There is really only one thing about Udaipur that people go there for as far as I can tell. A shaken but not stirred thing that is regularly viewed with golden eyes and pointed out with gold fingers, and… oh hell, I cannot be bothered with anymore James Bond hints. You get the idea.
So yes. I saw the famous lake palace. It was very pretty. M and I shared a ridiculouly expensive beer on the City Palace’s sunset terrace (it cost nearly as much as a London beer. Outrageous!), and watched the sun set over the undulating hills behind the famed lake palace, which sits in the water pompously sparkling in underwater uplighting, observing you over its whitewashed shoulders for the maggots you are, saying “IIIIIIIIIIIIIIIIIIIIIIIII was in a James Bond film, don’t you know?”.
Here you are:
If you can guess which Bond film it was in I shall make you a fine cup of masala chai when I get home. Promise.
Here’s a clue (and an insight into the James Bond fever that is Udaipur):
In other news I have been subject to the wibbly wobbly world that is the Indian postal service. Here is how it works.
Basically to post a letter here you travel back in time to the days before things were speedy fast and all done in a keystroke. You must arm yourself with a few things before you get into the time machine though. A needle, some thread, some fabric, a candle, some wax, a mysterious magic seal, three forms on which you must write exactly the same details, and the patience of a posting saint.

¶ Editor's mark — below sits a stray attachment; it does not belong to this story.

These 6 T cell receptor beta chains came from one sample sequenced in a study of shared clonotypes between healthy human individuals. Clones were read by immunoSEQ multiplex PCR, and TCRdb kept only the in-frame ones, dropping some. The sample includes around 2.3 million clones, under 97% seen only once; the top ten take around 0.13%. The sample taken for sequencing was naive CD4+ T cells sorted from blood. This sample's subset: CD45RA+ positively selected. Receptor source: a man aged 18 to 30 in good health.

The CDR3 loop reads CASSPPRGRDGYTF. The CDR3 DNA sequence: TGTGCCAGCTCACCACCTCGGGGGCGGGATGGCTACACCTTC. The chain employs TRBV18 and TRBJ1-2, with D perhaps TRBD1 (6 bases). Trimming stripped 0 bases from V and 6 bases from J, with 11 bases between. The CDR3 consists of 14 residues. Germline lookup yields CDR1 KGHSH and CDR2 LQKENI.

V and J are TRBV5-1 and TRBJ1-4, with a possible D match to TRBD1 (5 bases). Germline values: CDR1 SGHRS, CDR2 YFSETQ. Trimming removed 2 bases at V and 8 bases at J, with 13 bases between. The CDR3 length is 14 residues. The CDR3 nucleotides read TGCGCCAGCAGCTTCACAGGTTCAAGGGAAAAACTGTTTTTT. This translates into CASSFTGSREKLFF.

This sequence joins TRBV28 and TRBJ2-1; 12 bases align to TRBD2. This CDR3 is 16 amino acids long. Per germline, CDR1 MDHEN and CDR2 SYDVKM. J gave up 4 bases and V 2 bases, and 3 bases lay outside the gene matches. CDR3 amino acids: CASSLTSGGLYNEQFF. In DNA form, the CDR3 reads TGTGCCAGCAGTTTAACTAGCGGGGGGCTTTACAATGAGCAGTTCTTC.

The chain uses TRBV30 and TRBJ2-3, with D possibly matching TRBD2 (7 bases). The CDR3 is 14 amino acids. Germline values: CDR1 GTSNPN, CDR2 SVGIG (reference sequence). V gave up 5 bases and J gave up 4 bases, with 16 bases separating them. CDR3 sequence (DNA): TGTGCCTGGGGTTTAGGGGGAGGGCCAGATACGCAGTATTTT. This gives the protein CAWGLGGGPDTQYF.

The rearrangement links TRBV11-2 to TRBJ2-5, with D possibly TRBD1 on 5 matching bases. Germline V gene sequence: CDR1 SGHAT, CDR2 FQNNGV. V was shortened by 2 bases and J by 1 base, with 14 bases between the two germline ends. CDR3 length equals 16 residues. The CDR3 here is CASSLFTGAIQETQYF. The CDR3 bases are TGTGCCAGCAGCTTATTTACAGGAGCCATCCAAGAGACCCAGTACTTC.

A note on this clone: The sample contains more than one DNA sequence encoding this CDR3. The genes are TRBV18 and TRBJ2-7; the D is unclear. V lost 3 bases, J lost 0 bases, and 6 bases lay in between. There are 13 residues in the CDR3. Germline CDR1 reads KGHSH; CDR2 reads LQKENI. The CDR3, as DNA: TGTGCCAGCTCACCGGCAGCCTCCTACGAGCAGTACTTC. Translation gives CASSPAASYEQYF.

An Indian parcel has to be dressed in the finest white cotton to make it beautiful, and to make sure it soaks up as much water as possible on its way to where it is going. My parcel was sewn by a tailor who was fascinated by M’s “not Indian” blue eyes. It cost more to sew than the contents cost to buy…
M’s parcel was sewn by a man in the post office. It took him nearly an hour with a needle and thread. He was a very thorough man.
He then got out candle and some sealing wax and carefully sealed every single seam. Voila.
While he sewed and sealed the parcel we entertained entire queues of Indians on the other side of the post office counter (tourists with air parcels go through the back door, for some reason), who peered at us through the glass (I suddenly vaguely knew how zoo animals felt, and made a mental note to stop scratching my fleas and to swing quietly on my tire swing till feeding time).
We emerged blinking into the outside post office sunshine of present day India. Two hours later. Two hours. TWO HOURS.
So there is Udaipur for jamisponded for you, and for us. A couple of pics of the bits that didn’t make my brain melt…